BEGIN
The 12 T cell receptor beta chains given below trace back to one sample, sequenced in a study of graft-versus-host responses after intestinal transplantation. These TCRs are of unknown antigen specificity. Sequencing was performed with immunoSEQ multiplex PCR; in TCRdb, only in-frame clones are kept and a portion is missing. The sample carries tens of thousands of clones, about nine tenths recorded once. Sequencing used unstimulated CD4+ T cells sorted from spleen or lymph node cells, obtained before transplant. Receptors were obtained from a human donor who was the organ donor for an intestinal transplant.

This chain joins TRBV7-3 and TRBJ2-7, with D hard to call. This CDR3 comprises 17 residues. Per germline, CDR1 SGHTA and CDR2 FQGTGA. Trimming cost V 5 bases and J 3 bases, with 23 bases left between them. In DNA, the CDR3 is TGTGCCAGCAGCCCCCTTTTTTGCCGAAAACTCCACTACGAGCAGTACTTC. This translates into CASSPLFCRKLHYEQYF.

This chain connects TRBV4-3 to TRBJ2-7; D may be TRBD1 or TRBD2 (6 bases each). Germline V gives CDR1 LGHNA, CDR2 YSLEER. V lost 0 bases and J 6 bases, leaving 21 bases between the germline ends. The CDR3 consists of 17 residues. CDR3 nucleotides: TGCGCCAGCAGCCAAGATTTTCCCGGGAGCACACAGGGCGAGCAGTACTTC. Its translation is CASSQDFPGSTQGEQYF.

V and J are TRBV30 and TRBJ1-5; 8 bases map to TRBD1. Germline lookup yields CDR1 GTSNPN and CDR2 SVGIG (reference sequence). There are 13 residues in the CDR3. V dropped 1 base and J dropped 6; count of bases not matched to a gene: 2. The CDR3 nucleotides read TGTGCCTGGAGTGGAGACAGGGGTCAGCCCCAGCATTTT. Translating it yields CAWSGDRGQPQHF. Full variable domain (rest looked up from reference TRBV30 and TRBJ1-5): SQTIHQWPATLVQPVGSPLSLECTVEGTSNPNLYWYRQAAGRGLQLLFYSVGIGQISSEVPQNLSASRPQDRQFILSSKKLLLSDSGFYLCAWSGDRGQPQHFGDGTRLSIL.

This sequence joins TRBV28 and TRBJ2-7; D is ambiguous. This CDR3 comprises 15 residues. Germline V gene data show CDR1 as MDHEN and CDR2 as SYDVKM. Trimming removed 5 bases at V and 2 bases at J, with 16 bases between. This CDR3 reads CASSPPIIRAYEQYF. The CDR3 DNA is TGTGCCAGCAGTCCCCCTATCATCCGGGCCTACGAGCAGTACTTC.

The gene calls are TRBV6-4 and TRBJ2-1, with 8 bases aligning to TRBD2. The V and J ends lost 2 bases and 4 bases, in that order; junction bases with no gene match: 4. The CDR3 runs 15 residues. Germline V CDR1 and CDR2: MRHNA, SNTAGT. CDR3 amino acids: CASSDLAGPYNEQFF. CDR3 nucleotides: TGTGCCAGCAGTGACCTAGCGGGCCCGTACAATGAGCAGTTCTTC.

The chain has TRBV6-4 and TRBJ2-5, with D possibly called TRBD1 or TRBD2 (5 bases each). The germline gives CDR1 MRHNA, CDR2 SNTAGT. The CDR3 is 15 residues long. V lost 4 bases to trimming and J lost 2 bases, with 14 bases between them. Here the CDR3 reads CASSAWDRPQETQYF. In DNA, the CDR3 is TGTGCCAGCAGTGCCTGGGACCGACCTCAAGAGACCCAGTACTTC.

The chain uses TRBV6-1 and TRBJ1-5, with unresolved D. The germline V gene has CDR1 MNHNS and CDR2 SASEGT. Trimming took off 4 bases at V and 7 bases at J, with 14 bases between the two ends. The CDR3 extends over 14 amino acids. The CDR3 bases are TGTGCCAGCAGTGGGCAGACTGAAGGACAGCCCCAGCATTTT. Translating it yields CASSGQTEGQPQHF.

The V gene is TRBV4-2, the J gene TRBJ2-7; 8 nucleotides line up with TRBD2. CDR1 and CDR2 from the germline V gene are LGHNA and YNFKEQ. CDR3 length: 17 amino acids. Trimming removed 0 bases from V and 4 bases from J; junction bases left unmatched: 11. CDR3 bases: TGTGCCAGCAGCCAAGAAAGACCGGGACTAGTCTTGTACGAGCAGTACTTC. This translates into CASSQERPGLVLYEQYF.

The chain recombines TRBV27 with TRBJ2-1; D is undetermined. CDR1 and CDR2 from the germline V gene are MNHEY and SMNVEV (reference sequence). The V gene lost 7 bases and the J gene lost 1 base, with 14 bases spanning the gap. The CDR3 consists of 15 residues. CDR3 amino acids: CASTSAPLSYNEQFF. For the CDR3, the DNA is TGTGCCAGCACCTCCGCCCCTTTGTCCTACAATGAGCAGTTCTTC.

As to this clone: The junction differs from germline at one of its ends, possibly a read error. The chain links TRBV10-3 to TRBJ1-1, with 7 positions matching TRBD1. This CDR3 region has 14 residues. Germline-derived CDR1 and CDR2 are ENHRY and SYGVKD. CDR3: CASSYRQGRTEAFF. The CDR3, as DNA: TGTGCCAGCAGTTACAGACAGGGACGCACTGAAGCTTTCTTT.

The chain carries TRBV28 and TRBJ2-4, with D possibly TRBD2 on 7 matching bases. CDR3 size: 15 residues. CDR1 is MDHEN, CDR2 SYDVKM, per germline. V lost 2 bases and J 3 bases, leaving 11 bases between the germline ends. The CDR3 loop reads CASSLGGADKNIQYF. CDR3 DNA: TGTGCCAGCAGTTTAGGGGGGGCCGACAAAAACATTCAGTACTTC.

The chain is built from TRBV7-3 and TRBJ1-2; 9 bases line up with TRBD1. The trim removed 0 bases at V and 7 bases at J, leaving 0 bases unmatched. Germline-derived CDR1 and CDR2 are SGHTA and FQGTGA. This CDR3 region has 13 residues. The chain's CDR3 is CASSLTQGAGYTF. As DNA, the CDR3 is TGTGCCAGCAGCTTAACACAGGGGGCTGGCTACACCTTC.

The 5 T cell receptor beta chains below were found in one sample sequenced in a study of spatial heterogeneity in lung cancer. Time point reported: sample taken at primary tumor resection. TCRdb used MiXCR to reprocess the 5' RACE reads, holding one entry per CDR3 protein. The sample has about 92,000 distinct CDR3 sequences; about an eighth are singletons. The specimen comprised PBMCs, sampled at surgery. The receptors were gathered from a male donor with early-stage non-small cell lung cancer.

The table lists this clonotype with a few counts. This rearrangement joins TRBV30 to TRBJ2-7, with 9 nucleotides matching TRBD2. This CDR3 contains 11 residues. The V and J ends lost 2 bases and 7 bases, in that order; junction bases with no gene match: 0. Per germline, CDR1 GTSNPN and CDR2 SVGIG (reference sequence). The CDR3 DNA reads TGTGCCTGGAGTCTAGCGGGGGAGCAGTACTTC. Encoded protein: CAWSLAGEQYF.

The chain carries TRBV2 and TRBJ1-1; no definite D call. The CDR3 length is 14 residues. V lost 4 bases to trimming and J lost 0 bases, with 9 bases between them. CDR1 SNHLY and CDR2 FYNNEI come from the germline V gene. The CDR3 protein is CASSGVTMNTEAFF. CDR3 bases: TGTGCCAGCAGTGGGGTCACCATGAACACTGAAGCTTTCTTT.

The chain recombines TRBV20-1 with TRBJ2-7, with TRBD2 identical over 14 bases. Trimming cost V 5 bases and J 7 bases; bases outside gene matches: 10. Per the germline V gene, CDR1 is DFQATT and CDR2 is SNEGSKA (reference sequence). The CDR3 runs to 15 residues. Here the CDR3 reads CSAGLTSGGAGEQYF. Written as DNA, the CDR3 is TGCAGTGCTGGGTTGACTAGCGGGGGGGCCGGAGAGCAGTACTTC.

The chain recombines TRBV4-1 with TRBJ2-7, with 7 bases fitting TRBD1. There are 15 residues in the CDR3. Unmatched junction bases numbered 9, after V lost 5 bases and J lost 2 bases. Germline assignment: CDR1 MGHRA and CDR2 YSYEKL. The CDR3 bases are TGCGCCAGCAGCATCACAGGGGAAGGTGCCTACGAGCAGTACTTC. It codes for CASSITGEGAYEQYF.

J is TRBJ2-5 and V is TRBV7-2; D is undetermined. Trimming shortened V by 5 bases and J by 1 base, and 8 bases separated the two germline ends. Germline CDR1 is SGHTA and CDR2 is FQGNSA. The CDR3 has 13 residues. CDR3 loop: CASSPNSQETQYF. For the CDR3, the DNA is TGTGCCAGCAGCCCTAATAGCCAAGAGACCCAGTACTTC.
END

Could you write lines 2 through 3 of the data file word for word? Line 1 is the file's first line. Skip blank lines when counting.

This chain joins TRBV7-3 and TRBJ2-7, with D hard to call. This CDR3 comprises 17 residues. Per germline, CDR1 SGHTA and CDR2 FQGTGA. Trimming cost V 5 bases and J 3 bases, with 23 bases left between them. In DNA, the CDR3 is TGTGCCAGCAGCCCCCTTTTTTGCCGAAAACTCCACTACGAGCAGTACTTC. This translates into CASSPLFCRKLHYEQYF.

This chain connects TRBV4-3 to TRBJ2-7; D may be TRBD1 or TRBD2 (6 bases each). Germline V gives CDR1 LGHNA, CDR2 YSLEER. V lost 0 bases and J 6 bases, leaving 21 bases between the germline ends. The CDR3 consists of 17 residues. CDR3 nucleotides: TGCGCCAGCAGCCAAGATTTTCCCGGGAGCACACAGGGCGAGCAGTACTTC. Its translation is CASSQDFPGSTQGEQYF.